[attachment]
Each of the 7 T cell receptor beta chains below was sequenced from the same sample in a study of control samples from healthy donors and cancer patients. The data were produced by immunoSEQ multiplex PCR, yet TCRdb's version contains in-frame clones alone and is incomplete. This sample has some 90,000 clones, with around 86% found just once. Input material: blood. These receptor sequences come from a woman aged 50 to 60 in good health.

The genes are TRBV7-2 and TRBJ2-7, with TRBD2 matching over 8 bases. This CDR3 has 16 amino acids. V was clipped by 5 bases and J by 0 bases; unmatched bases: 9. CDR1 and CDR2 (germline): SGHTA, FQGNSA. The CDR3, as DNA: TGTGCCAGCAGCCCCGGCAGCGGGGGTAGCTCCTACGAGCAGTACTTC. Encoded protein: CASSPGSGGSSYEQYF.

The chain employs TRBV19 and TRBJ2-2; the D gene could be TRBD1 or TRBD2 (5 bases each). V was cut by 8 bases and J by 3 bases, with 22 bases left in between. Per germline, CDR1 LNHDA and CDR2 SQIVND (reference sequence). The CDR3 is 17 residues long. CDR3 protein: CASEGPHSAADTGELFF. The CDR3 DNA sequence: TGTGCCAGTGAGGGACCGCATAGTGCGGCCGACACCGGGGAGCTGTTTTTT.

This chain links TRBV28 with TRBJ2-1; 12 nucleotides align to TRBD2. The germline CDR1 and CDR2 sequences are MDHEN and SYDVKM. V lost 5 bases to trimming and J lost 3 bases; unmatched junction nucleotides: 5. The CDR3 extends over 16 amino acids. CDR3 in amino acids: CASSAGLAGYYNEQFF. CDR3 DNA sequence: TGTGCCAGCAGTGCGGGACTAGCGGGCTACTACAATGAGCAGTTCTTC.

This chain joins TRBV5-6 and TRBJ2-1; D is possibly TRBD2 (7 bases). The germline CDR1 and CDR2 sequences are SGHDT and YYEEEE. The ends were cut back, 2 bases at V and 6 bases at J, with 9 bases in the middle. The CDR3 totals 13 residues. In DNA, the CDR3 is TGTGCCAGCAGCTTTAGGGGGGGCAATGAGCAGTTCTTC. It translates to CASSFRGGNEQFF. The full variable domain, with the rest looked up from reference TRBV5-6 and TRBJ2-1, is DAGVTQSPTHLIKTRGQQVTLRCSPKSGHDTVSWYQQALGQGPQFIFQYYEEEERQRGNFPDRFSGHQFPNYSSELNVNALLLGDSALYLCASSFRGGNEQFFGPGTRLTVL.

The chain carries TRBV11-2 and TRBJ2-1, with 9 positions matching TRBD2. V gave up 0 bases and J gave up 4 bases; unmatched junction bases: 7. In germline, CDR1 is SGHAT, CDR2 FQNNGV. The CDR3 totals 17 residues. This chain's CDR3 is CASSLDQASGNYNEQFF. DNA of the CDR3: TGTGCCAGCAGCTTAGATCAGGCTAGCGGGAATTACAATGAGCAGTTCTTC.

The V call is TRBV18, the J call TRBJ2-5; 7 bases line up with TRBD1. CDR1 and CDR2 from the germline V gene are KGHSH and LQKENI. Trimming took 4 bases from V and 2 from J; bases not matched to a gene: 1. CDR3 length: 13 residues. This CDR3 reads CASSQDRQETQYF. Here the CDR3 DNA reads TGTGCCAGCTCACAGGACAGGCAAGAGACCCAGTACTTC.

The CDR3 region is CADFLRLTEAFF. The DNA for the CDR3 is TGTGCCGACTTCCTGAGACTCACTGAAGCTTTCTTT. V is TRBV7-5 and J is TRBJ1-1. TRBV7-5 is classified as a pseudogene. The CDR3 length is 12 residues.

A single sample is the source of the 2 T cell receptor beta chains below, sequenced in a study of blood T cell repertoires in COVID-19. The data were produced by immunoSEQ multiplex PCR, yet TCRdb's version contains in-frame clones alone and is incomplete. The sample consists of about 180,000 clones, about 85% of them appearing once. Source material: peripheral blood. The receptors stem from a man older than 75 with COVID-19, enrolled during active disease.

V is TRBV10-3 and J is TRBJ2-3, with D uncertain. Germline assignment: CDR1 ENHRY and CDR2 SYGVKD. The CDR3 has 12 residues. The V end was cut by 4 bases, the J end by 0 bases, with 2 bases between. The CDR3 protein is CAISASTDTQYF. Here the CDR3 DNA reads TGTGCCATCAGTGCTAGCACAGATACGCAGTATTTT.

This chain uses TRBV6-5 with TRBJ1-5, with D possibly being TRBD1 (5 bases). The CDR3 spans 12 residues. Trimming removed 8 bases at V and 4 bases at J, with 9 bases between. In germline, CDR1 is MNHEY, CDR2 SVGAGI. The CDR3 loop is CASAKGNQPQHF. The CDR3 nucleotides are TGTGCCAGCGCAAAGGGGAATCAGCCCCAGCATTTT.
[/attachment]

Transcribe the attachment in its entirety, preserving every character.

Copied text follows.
Each of the 7 T cell receptor beta chains below was sequenced from the same sample in a study of control samples from healthy donors and cancer patients. The data were produced by immunoSEQ multiplex PCR, yet TCRdb's version contains in-frame clones alone and is incomplete. This sample has some 90,000 clones, with around 86% found just once. Input material: blood. These receptor sequences come from a woman aged 50 to 60 in good health.

The genes are TRBV7-2 and TRBJ2-7, with TRBD2 matching over 8 bases. This CDR3 has 16 amino acids. V was clipped by 5 bases and J by 0 bases; unmatched bases: 9. CDR1 and CDR2 (germline): SGHTA, FQGNSA. The CDR3, as DNA: TGTGCCAGCAGCCCCGGCAGCGGGGGTAGCTCCTACGAGCAGTACTTC. Encoded protein: CASSPGSGGSSYEQYF.

The chain employs TRBV19 and TRBJ2-2; the D gene could be TRBD1 or TRBD2 (5 bases each). V was cut by 8 bases and J by 3 bases, with 22 bases left in between. Per germline, CDR1 LNHDA and CDR2 SQIVND (reference sequence). The CDR3 is 17 residues long. CDR3 protein: CASEGPHSAADTGELFF. The CDR3 DNA sequence: TGTGCCAGTGAGGGACCGCATAGTGCGGCCGACACCGGGGAGCTGTTTTTT.

This chain links TRBV28 with TRBJ2-1; 12 nucleotides align to TRBD2. The germline CDR1 and CDR2 sequences are MDHEN and SYDVKM. V lost 5 bases to trimming and J lost 3 bases; unmatched junction nucleotides: 5. The CDR3 extends over 16 amino acids. CDR3 in amino acids: CASSAGLAGYYNEQFF. CDR3 DNA sequence: TGTGCCAGCAGTGCGGGACTAGCGGGCTACTACAATGAGCAGTTCTTC.

This chain joins TRBV5-6 and TRBJ2-1; D is possibly TRBD2 (7 bases). The germline CDR1 and CDR2 sequences are SGHDT and YYEEEE. The ends were cut back, 2 bases at V and 6 bases at J, with 9 bases in the middle. The CDR3 totals 13 residues. In DNA, the CDR3 is TGTGCCAGCAGCTTTAGGGGGGGCAATGAGCAGTTCTTC. It translates to CASSFRGGNEQFF. The full variable domain, with the rest looked up from reference TRBV5-6 and TRBJ2-1, is DAGVTQSPTHLIKTRGQQVTLRCSPKSGHDTVSWYQQALGQGPQFIFQYYEEEERQRGNFPDRFSGHQFPNYSSELNVNALLLGDSALYLCASSFRGGNEQFFGPGTRLTVL.

The chain carries TRBV11-2 and TRBJ2-1, with 9 positions matching TRBD2. V gave up 0 bases and J gave up 4 bases; unmatched junction bases: 7. In germline, CDR1 is SGHAT, CDR2 FQNNGV. The CDR3 totals 17 residues. This chain's CDR3 is CASSLDQASGNYNEQFF. DNA of the CDR3: TGTGCCAGCAGCTTAGATCAGGCTAGCGGGAATTACAATGAGCAGTTCTTC.

The V call is TRBV18, the J call TRBJ2-5; 7 bases line up with TRBD1. CDR1 and CDR2 from the germline V gene are KGHSH and LQKENI. Trimming took 4 bases from V and 2 from J; bases not matched to a gene: 1. CDR3 length: 13 residues. This CDR3 reads CASSQDRQETQYF. Here the CDR3 DNA reads TGTGCCAGCTCACAGGACAGGCAAGAGACCCAGTACTTC.

The CDR3 region is CADFLRLTEAFF. The DNA for the CDR3 is TGTGCCGACTTCCTGAGACTCACTGAAGCTTTCTTT. V is TRBV7-5 and J is TRBJ1-1. TRBV7-5 is classified as a pseudogene. The CDR3 length is 12 residues.

A single sample is the source of the 2 T cell receptor beta chains below, sequenced in a study of blood T cell repertoires in COVID-19. The data were produced by immunoSEQ multiplex PCR, yet TCRdb's version contains in-frame clones alone and is incomplete. The sample consists of about 180,000 clones, about 85% of them appearing once. Source material: peripheral blood. The receptors stem from a man older than 75 with COVID-19, enrolled during active disease.

V is TRBV10-3 and J is TRBJ2-3, with D uncertain. Germline assignment: CDR1 ENHRY and CDR2 SYGVKD. The CDR3 has 12 residues. The V end was cut by 4 bases, the J end by 0 bases, with 2 bases between. The CDR3 protein is CAISASTDTQYF. Here the CDR3 DNA reads TGTGCCATCAGTGCTAGCACAGATACGCAGTATTTT.

This chain uses TRBV6-5 with TRBJ1-5, with D possibly being TRBD1 (5 bases). The CDR3 spans 12 residues. Trimming removed 8 bases at V and 4 bases at J, with 9 bases between. In germline, CDR1 is MNHEY, CDR2 SVGAGI. The CDR3 loop is CASAKGNQPQHF. The CDR3 nucleotides are TGTGCCAGCGCAAAGGGGAATCAGCCCCAGCATTTT.